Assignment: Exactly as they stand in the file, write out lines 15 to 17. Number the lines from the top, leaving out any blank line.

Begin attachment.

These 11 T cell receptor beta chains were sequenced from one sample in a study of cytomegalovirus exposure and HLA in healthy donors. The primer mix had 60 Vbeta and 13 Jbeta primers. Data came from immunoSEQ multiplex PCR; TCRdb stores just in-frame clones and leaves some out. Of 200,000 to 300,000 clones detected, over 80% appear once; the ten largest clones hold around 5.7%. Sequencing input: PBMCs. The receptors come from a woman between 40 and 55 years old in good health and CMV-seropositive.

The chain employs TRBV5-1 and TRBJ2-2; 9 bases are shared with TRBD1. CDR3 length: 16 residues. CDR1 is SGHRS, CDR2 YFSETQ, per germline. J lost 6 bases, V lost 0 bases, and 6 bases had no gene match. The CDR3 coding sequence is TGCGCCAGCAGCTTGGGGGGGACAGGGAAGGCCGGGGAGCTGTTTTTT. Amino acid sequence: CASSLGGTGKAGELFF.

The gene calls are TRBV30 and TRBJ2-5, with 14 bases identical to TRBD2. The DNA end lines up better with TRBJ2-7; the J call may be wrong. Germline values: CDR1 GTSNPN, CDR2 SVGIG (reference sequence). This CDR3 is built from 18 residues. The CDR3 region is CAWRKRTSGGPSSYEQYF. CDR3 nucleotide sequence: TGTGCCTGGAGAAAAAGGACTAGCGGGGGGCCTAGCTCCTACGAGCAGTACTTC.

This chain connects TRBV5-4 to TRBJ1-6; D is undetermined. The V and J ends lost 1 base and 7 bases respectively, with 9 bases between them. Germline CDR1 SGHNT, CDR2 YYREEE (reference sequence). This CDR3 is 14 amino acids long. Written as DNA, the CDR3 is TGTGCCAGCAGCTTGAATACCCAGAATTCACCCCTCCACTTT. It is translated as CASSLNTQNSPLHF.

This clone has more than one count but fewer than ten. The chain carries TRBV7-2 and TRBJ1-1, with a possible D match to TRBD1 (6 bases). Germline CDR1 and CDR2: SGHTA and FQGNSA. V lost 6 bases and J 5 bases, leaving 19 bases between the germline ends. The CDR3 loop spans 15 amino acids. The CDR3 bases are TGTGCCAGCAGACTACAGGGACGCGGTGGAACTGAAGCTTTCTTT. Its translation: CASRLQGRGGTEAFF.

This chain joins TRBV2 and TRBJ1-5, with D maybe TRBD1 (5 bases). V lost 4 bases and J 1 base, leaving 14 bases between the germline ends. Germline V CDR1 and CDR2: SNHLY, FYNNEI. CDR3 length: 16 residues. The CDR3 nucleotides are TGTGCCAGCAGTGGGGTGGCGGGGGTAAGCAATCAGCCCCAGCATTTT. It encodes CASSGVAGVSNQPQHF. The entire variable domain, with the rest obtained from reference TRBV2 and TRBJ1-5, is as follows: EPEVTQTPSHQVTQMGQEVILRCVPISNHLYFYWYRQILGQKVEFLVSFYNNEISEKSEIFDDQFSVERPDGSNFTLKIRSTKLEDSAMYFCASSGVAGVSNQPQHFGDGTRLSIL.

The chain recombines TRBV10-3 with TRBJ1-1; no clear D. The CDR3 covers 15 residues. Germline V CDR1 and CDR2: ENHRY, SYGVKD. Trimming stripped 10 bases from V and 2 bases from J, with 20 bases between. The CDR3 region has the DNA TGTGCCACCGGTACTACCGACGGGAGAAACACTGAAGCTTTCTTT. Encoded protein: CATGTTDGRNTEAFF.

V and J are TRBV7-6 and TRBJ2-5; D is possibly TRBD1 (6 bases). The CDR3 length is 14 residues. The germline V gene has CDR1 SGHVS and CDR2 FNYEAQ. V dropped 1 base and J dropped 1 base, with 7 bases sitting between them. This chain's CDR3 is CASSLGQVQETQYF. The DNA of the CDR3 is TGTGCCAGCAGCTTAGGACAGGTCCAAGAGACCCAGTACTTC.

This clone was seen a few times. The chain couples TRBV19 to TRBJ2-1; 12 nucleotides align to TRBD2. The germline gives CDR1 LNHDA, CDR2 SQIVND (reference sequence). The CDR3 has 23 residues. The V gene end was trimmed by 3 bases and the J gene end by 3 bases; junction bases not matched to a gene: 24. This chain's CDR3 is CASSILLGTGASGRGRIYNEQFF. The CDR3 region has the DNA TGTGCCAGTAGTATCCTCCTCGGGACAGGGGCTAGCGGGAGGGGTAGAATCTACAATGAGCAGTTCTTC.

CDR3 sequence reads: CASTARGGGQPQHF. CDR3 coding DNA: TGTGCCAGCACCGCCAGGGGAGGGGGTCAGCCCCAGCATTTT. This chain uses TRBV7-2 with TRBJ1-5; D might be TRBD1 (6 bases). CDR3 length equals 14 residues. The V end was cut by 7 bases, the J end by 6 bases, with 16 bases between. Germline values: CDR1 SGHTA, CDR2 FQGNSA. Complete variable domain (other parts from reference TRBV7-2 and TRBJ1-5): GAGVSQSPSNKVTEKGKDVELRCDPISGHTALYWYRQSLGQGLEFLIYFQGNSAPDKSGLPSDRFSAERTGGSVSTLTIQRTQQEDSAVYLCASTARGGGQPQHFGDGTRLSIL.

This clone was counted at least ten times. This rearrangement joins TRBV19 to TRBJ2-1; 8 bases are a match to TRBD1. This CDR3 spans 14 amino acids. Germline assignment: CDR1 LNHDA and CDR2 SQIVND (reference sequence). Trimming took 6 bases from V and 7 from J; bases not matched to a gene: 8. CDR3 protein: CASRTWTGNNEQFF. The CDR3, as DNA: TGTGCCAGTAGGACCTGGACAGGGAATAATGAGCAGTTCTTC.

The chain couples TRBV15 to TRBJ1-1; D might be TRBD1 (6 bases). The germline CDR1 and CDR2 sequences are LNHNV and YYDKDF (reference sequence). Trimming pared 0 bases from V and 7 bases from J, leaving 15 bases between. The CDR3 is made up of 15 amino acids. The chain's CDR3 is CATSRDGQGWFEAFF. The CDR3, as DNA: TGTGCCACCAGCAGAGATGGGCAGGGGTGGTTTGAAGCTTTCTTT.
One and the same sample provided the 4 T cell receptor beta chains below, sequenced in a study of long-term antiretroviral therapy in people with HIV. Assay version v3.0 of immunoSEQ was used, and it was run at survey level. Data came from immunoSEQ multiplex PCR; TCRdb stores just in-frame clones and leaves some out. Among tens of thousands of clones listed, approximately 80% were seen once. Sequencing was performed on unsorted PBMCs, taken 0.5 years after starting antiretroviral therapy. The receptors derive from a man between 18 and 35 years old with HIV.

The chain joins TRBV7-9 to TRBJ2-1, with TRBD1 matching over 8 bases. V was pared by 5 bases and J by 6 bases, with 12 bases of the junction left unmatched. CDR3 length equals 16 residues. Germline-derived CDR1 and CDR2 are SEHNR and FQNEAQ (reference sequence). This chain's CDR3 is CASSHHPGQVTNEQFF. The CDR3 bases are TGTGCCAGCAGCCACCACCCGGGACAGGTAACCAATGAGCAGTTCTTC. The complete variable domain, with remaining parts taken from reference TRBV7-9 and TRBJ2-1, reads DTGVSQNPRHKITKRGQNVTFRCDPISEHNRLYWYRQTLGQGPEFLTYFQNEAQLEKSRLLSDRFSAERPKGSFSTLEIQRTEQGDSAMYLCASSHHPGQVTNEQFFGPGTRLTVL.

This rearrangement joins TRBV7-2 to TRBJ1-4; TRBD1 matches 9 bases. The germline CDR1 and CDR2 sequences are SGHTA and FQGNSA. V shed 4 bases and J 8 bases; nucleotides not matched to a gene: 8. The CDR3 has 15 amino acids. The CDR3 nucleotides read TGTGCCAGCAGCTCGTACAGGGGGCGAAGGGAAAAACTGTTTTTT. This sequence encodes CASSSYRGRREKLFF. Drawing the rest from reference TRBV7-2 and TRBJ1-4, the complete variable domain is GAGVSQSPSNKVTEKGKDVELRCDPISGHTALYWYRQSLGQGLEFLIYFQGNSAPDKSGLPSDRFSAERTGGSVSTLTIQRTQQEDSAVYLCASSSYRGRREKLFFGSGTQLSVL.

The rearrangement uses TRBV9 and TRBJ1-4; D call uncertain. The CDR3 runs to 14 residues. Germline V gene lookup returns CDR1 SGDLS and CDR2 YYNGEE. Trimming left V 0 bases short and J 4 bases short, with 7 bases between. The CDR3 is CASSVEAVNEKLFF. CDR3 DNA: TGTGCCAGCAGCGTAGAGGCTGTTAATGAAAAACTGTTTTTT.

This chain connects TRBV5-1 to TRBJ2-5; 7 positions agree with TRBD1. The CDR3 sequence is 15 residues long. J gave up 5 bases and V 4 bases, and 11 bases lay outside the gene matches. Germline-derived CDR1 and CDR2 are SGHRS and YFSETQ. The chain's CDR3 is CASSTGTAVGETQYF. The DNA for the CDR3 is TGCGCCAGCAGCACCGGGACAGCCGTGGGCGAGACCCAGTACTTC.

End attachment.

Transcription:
This rearrangement joins TRBV7-2 to TRBJ1-4; TRBD1 matches 9 bases. The germline CDR1 and CDR2 sequences are SGHTA and FQGNSA. V shed 4 bases and J 8 bases; nucleotides not matched to a gene: 8. The CDR3 has 15 amino acids. The CDR3 nucleotides read TGTGCCAGCAGCTCGTACAGGGGGCGAAGGGAAAAACTGTTTTTT. This sequence encodes CASSSYRGRREKLFF. Drawing the rest from reference TRBV7-2 and TRBJ1-4, the complete variable domain is GAGVSQSPSNKVTEKGKDVELRCDPISGHTALYWYRQSLGQGLEFLIYFQGNSAPDKSGLPSDRFSAERTGGSVSTLTIQRTQQEDSAVYLCASSSYRGRREKLFFGSGTQLSVL.

The rearrangement uses TRBV9 and TRBJ1-4; D call uncertain. The CDR3 runs to 14 residues. Germline V gene lookup returns CDR1 SGDLS and CDR2 YYNGEE. Trimming left V 0 bases short and J 4 bases short, with 7 bases between. The CDR3 is CASSVEAVNEKLFF. CDR3 DNA: TGTGCCAGCAGCGTAGAGGCTGTTAATGAAAAACTGTTTTTT.

This chain connects TRBV5-1 to TRBJ2-5; 7 positions agree with TRBD1. The CDR3 sequence is 15 residues long. J gave up 5 bases and V 4 bases, and 11 bases lay outside the gene matches. Germline-derived CDR1 and CDR2 are SGHRS and YFSETQ. The chain's CDR3 is CASSTGTAVGETQYF. The DNA for the CDR3 is TGCGCCAGCAGCACCGGGACAGCCGTGGGCGAGACCCAGTACTTC.